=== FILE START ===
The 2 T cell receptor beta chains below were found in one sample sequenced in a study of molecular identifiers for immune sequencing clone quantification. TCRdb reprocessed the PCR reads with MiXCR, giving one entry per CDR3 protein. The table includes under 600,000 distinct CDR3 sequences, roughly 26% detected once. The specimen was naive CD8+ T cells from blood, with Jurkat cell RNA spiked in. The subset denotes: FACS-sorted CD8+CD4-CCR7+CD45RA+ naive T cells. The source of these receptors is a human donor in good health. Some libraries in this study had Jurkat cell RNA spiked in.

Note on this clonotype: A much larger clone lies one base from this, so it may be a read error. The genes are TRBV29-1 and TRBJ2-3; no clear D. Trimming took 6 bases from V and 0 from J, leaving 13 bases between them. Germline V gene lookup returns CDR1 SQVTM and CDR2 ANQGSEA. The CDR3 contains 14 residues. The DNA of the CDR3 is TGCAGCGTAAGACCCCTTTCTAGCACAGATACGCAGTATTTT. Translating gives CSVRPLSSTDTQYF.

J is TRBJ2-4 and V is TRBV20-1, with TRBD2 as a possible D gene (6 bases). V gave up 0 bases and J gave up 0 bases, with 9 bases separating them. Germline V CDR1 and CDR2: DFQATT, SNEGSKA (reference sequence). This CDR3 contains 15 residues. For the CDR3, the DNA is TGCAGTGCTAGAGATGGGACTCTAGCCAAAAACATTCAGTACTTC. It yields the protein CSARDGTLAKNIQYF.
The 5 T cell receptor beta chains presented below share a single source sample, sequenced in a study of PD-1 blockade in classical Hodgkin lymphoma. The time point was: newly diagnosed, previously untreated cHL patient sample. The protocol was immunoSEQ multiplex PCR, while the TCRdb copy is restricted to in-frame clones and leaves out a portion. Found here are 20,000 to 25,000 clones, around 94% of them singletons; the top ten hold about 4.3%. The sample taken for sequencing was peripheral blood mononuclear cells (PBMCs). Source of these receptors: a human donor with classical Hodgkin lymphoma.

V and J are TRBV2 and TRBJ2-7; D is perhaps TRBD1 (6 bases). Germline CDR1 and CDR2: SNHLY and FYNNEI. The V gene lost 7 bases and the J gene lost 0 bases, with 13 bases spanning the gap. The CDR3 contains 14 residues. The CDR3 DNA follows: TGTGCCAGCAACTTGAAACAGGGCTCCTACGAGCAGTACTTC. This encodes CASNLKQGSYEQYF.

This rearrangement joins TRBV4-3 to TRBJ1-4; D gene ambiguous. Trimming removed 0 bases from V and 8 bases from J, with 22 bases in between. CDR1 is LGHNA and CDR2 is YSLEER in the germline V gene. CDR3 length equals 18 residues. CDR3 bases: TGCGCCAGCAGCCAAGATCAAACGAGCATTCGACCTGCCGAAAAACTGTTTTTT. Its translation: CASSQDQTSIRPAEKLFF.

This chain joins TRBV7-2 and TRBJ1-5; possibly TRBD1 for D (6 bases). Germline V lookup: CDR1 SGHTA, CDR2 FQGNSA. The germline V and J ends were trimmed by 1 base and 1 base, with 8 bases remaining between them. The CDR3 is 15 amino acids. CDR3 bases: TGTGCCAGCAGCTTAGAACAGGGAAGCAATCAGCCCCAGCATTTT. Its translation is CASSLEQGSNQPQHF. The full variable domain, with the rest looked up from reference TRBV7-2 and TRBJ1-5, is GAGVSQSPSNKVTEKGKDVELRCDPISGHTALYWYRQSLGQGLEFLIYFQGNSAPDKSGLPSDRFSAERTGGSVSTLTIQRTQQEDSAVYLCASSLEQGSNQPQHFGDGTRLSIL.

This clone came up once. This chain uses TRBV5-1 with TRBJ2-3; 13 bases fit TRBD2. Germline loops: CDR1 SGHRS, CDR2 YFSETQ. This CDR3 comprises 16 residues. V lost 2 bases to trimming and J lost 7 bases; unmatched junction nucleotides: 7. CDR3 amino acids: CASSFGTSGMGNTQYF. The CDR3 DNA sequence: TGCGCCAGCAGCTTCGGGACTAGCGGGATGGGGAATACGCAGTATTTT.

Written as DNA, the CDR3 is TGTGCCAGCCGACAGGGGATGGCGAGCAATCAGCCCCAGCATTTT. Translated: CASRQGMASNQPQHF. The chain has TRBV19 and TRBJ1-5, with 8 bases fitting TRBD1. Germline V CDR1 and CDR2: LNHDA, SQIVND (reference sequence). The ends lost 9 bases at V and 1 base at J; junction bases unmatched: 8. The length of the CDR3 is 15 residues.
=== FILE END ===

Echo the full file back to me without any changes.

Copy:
The 2 T cell receptor beta chains below were found in one sample sequenced in a study of molecular identifiers for immune sequencing clone quantification. TCRdb reprocessed the PCR reads with MiXCR, giving one entry per CDR3 protein. The table includes under 600,000 distinct CDR3 sequences, roughly 26% detected once. The specimen was naive CD8+ T cells from blood, with Jurkat cell RNA spiked in. The subset denotes: FACS-sorted CD8+CD4-CCR7+CD45RA+ naive T cells. The source of these receptors is a human donor in good health. Some libraries in this study had Jurkat cell RNA spiked in.

Note on this clonotype: A much larger clone lies one base from this, so it may be a read error. The genes are TRBV29-1 and TRBJ2-3; no clear D. Trimming took 6 bases from V and 0 from J, leaving 13 bases between them. Germline V gene lookup returns CDR1 SQVTM and CDR2 ANQGSEA. The CDR3 contains 14 residues. The DNA of the CDR3 is TGCAGCGTAAGACCCCTTTCTAGCACAGATACGCAGTATTTT. Translating gives CSVRPLSSTDTQYF.

J is TRBJ2-4 and V is TRBV20-1, with TRBD2 as a possible D gene (6 bases). V gave up 0 bases and J gave up 0 bases, with 9 bases separating them. Germline V CDR1 and CDR2: DFQATT, SNEGSKA (reference sequence). This CDR3 contains 15 residues. For the CDR3, the DNA is TGCAGTGCTAGAGATGGGACTCTAGCCAAAAACATTCAGTACTTC. It yields the protein CSARDGTLAKNIQYF.
The 5 T cell receptor beta chains presented below share a single source sample, sequenced in a study of PD-1 blockade in classical Hodgkin lymphoma. The time point was: newly diagnosed, previously untreated cHL patient sample. The protocol was immunoSEQ multiplex PCR, while the TCRdb copy is restricted to in-frame clones and leaves out a portion. Found here are 20,000 to 25,000 clones, around 94% of them singletons; the top ten hold about 4.3%. The sample taken for sequencing was peripheral blood mononuclear cells (PBMCs). Source of these receptors: a human donor with classical Hodgkin lymphoma.

V and J are TRBV2 and TRBJ2-7; D is perhaps TRBD1 (6 bases). Germline CDR1 and CDR2: SNHLY and FYNNEI. The V gene lost 7 bases and the J gene lost 0 bases, with 13 bases spanning the gap. The CDR3 contains 14 residues. The CDR3 DNA follows: TGTGCCAGCAACTTGAAACAGGGCTCCTACGAGCAGTACTTC. This encodes CASNLKQGSYEQYF.

This rearrangement joins TRBV4-3 to TRBJ1-4; D gene ambiguous. Trimming removed 0 bases from V and 8 bases from J, with 22 bases in between. CDR1 is LGHNA and CDR2 is YSLEER in the germline V gene. CDR3 length equals 18 residues. CDR3 bases: TGCGCCAGCAGCCAAGATCAAACGAGCATTCGACCTGCCGAAAAACTGTTTTTT. Its translation: CASSQDQTSIRPAEKLFF.

This chain joins TRBV7-2 and TRBJ1-5; possibly TRBD1 for D (6 bases). Germline V lookup: CDR1 SGHTA, CDR2 FQGNSA. The germline V and J ends were trimmed by 1 base and 1 base, with 8 bases remaining between them. The CDR3 is 15 amino acids. CDR3 bases: TGTGCCAGCAGCTTAGAACAGGGAAGCAATCAGCCCCAGCATTTT. Its translation is CASSLEQGSNQPQHF. The full variable domain, with the rest looked up from reference TRBV7-2 and TRBJ1-5, is GAGVSQSPSNKVTEKGKDVELRCDPISGHTALYWYRQSLGQGLEFLIYFQGNSAPDKSGLPSDRFSAERTGGSVSTLTIQRTQQEDSAVYLCASSLEQGSNQPQHFGDGTRLSIL.

This clone came up once. This chain uses TRBV5-1 with TRBJ2-3; 13 bases fit TRBD2. Germline loops: CDR1 SGHRS, CDR2 YFSETQ. This CDR3 comprises 16 residues. V lost 2 bases to trimming and J lost 7 bases; unmatched junction nucleotides: 7. CDR3 amino acids: CASSFGTSGMGNTQYF. The CDR3 DNA sequence: TGCGCCAGCAGCTTCGGGACTAGCGGGATGGGGAATACGCAGTATTTT.

Written as DNA, the CDR3 is TGTGCCAGCCGACAGGGGATGGCGAGCAATCAGCCCCAGCATTTT. Translated: CASRQGMASNQPQHF. The chain has TRBV19 and TRBJ1-5, with 8 bases fitting TRBD1. Germline V CDR1 and CDR2: LNHDA, SQIVND (reference sequence). The ends lost 9 bases at V and 1 base at J; junction bases unmatched: 8. The length of the CDR3 is 15 residues.